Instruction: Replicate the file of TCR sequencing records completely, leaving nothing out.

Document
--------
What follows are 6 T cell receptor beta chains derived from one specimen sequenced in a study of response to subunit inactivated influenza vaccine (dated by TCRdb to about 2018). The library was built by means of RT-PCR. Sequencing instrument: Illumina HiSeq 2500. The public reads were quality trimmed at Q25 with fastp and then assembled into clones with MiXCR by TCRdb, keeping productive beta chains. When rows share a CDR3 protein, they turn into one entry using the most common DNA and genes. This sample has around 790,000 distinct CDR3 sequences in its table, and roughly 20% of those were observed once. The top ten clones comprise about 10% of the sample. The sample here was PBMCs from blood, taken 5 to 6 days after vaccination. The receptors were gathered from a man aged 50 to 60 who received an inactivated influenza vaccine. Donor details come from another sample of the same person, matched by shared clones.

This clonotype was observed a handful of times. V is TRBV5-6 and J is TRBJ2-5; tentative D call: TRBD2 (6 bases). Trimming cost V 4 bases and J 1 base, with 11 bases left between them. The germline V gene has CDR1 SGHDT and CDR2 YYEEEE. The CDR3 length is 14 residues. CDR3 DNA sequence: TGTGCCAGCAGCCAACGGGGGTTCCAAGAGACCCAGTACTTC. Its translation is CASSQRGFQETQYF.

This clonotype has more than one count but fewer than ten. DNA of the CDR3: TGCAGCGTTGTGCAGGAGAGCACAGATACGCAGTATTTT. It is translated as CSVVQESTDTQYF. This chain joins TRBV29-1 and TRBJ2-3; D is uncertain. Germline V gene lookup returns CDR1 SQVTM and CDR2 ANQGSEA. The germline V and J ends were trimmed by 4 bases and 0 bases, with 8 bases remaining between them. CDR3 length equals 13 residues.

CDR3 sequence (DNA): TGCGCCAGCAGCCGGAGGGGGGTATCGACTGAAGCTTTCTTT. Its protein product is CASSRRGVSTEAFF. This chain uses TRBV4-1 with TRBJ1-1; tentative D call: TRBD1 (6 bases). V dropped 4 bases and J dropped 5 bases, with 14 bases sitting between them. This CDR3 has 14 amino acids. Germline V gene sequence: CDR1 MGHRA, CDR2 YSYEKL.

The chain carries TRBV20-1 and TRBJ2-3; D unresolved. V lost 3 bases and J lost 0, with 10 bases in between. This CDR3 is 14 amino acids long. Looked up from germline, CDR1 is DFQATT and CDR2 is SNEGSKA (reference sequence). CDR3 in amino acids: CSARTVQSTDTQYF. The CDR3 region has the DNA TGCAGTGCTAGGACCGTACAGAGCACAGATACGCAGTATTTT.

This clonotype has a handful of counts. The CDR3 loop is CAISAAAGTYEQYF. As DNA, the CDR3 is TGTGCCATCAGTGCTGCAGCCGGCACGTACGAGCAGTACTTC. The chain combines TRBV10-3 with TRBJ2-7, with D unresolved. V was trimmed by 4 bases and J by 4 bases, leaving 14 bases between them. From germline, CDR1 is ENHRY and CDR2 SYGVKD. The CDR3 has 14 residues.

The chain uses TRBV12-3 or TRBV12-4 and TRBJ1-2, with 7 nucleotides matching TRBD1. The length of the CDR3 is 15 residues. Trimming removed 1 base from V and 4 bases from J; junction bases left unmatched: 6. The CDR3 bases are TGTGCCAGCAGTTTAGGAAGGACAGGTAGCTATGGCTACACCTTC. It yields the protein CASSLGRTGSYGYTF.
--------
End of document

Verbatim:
What follows are 6 T cell receptor beta chains derived from one specimen sequenced in a study of response to subunit inactivated influenza vaccine (dated by TCRdb to about 2018). The library was built by means of RT-PCR. Sequencing instrument: Illumina HiSeq 2500. The public reads were quality trimmed at Q25 with fastp and then assembled into clones with MiXCR by TCRdb, keeping productive beta chains. When rows share a CDR3 protein, they turn into one entry using the most common DNA and genes. This sample has around 790,000 distinct CDR3 sequences in its table, and roughly 20% of those were observed once. The top ten clones comprise about 10% of the sample. The sample here was PBMCs from blood, taken 5 to 6 days after vaccination. The receptors were gathered from a man aged 50 to 60 who received an inactivated influenza vaccine. Donor details come from another sample of the same person, matched by shared clones.

This clonotype was observed a handful of times. V is TRBV5-6 and J is TRBJ2-5; tentative D call: TRBD2 (6 bases). Trimming cost V 4 bases and J 1 base, with 11 bases left between them. The germline V gene has CDR1 SGHDT and CDR2 YYEEEE. The CDR3 length is 14 residues. CDR3 DNA sequence: TGTGCCAGCAGCCAACGGGGGTTCCAAGAGACCCAGTACTTC. Its translation is CASSQRGFQETQYF.

This clonotype has more than one count but fewer than ten. DNA of the CDR3: TGCAGCGTTGTGCAGGAGAGCACAGATACGCAGTATTTT. It is translated as CSVVQESTDTQYF. This chain joins TRBV29-1 and TRBJ2-3; D is uncertain. Germline V gene lookup returns CDR1 SQVTM and CDR2 ANQGSEA. The germline V and J ends were trimmed by 4 bases and 0 bases, with 8 bases remaining between them. CDR3 length equals 13 residues.

CDR3 sequence (DNA): TGCGCCAGCAGCCGGAGGGGGGTATCGACTGAAGCTTTCTTT. Its protein product is CASSRRGVSTEAFF. This chain uses TRBV4-1 with TRBJ1-1; tentative D call: TRBD1 (6 bases). V dropped 4 bases and J dropped 5 bases, with 14 bases sitting between them. This CDR3 has 14 amino acids. Germline V gene sequence: CDR1 MGHRA, CDR2 YSYEKL.

The chain carries TRBV20-1 and TRBJ2-3; D unresolved. V lost 3 bases and J lost 0, with 10 bases in between. This CDR3 is 14 amino acids long. Looked up from germline, CDR1 is DFQATT and CDR2 is SNEGSKA (reference sequence). CDR3 in amino acids: CSARTVQSTDTQYF. The CDR3 region has the DNA TGCAGTGCTAGGACCGTACAGAGCACAGATACGCAGTATTTT.

This clonotype has a handful of counts. The CDR3 loop is CAISAAAGTYEQYF. As DNA, the CDR3 is TGTGCCATCAGTGCTGCAGCCGGCACGTACGAGCAGTACTTC. The chain combines TRBV10-3 with TRBJ2-7, with D unresolved. V was trimmed by 4 bases and J by 4 bases, leaving 14 bases between them. From germline, CDR1 is ENHRY and CDR2 SYGVKD. The CDR3 has 14 residues.

The chain uses TRBV12-3 or TRBV12-4 and TRBJ1-2, with 7 nucleotides matching TRBD1. The length of the CDR3 is 15 residues. Trimming removed 1 base from V and 4 bases from J; junction bases left unmatched: 6. The CDR3 bases are TGTGCCAGCAGTTTAGGAAGGACAGGTAGCTATGGCTACACCTTC. It yields the protein CASSLGRTGSYGYTF.